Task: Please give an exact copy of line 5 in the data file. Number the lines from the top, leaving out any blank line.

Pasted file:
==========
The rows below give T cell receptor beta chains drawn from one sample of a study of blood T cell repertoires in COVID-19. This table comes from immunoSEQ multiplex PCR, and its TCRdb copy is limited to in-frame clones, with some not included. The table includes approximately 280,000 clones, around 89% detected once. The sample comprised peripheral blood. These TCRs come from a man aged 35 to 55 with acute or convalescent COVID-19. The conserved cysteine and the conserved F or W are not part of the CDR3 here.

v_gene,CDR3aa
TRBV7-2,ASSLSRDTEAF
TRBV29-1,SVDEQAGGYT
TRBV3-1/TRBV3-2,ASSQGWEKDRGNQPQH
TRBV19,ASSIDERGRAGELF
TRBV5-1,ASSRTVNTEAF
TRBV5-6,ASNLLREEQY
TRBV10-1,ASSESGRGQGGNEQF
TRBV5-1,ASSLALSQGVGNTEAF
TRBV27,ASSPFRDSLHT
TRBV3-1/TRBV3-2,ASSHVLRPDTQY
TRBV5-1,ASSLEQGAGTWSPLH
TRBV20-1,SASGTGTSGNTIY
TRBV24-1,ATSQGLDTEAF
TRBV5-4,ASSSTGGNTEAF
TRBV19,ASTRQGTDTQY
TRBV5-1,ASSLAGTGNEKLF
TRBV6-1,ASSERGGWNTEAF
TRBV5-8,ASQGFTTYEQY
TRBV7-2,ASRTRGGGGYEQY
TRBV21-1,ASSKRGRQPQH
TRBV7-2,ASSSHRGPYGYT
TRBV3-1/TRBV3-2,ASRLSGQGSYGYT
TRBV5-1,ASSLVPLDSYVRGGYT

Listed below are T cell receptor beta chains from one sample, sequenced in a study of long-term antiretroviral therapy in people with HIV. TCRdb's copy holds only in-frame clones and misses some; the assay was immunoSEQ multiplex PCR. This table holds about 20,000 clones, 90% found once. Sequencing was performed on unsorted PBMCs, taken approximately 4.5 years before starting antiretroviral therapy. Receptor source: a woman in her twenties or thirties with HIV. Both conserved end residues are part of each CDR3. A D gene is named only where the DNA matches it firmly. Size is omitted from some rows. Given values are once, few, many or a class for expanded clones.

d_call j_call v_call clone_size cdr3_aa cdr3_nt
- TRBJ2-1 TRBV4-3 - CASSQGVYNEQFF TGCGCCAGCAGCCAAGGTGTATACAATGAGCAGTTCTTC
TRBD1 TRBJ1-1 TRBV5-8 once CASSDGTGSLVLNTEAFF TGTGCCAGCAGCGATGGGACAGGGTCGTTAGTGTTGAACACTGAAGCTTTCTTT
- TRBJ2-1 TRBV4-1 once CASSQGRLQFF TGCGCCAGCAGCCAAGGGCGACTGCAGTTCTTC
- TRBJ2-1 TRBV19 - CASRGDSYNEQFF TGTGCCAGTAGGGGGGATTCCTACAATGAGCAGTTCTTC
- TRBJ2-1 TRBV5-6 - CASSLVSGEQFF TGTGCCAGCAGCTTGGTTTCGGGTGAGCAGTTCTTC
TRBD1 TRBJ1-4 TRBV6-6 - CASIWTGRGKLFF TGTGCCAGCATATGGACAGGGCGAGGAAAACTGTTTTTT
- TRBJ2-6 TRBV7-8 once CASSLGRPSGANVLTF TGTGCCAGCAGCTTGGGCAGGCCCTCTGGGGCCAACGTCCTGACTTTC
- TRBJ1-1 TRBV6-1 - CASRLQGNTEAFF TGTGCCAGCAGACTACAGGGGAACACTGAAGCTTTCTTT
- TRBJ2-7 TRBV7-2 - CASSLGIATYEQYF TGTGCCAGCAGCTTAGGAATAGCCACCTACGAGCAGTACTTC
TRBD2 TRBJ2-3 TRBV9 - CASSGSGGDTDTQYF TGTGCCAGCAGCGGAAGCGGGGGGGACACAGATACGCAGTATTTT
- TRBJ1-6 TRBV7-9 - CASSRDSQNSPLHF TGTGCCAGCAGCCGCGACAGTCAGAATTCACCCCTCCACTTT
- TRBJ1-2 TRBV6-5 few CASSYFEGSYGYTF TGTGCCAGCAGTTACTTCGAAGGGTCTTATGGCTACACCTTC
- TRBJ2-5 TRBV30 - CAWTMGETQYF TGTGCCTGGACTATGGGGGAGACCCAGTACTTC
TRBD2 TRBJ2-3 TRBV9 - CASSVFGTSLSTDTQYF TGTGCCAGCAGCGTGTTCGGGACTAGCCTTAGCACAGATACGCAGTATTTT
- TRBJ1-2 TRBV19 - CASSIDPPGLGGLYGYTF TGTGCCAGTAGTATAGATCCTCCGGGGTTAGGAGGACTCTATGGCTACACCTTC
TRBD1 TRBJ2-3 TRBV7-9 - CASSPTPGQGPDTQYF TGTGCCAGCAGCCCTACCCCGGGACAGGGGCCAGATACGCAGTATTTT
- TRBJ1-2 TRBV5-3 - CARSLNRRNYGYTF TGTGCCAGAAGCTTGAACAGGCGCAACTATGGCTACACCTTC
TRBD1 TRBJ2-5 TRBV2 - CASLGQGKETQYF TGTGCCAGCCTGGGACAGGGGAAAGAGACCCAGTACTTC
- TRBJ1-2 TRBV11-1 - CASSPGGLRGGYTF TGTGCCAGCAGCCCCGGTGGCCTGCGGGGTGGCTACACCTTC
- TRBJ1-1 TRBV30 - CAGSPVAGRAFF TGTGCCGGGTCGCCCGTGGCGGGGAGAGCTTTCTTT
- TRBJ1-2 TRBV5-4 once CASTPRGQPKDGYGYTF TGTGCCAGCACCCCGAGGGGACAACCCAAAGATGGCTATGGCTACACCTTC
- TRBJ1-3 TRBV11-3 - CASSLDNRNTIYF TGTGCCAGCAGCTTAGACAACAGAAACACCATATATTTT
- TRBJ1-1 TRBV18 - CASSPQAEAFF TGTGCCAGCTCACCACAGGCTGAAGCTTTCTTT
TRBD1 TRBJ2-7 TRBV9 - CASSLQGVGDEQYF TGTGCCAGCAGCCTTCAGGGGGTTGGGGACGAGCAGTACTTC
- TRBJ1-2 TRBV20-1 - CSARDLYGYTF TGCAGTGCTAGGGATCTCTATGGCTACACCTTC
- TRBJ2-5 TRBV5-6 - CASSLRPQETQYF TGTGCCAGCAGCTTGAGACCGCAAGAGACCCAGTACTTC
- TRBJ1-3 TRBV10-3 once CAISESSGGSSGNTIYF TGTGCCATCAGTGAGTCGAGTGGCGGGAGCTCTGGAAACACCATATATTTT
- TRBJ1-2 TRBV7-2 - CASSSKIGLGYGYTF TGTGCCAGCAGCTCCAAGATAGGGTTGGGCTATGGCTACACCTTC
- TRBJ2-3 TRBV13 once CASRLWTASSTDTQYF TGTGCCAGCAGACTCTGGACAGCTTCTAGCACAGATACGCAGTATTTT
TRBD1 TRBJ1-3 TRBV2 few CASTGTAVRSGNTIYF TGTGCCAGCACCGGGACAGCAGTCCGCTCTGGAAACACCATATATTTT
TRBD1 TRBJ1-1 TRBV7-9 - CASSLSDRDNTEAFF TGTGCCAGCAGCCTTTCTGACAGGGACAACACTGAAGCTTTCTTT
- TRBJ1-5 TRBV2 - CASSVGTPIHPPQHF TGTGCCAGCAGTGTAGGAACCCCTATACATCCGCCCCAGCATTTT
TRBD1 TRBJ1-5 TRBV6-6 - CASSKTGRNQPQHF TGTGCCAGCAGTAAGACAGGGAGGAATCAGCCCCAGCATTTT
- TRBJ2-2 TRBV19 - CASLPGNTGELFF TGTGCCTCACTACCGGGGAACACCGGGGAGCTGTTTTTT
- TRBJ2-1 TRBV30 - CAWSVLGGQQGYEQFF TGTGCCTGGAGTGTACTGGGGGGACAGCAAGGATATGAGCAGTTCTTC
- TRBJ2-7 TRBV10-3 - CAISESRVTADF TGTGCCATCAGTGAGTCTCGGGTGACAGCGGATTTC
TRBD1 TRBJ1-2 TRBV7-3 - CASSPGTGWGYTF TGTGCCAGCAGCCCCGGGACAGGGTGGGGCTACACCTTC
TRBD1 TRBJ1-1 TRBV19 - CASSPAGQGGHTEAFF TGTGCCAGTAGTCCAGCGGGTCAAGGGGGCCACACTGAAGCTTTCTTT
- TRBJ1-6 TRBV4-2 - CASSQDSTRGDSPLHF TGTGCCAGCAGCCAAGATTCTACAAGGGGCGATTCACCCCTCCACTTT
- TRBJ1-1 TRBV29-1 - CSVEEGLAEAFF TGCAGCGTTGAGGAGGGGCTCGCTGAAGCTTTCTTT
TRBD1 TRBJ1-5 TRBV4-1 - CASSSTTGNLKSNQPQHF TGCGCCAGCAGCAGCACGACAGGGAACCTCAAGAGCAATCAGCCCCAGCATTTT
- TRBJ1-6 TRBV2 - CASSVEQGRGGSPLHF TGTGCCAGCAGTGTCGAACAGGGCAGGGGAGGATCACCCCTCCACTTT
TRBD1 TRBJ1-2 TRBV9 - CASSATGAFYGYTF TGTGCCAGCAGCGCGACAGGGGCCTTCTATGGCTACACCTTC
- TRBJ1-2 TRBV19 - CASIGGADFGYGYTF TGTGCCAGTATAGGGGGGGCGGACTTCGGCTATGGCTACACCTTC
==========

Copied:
TRBV3-1/TRBV3-2,ASSQGWEKDRGNQPQH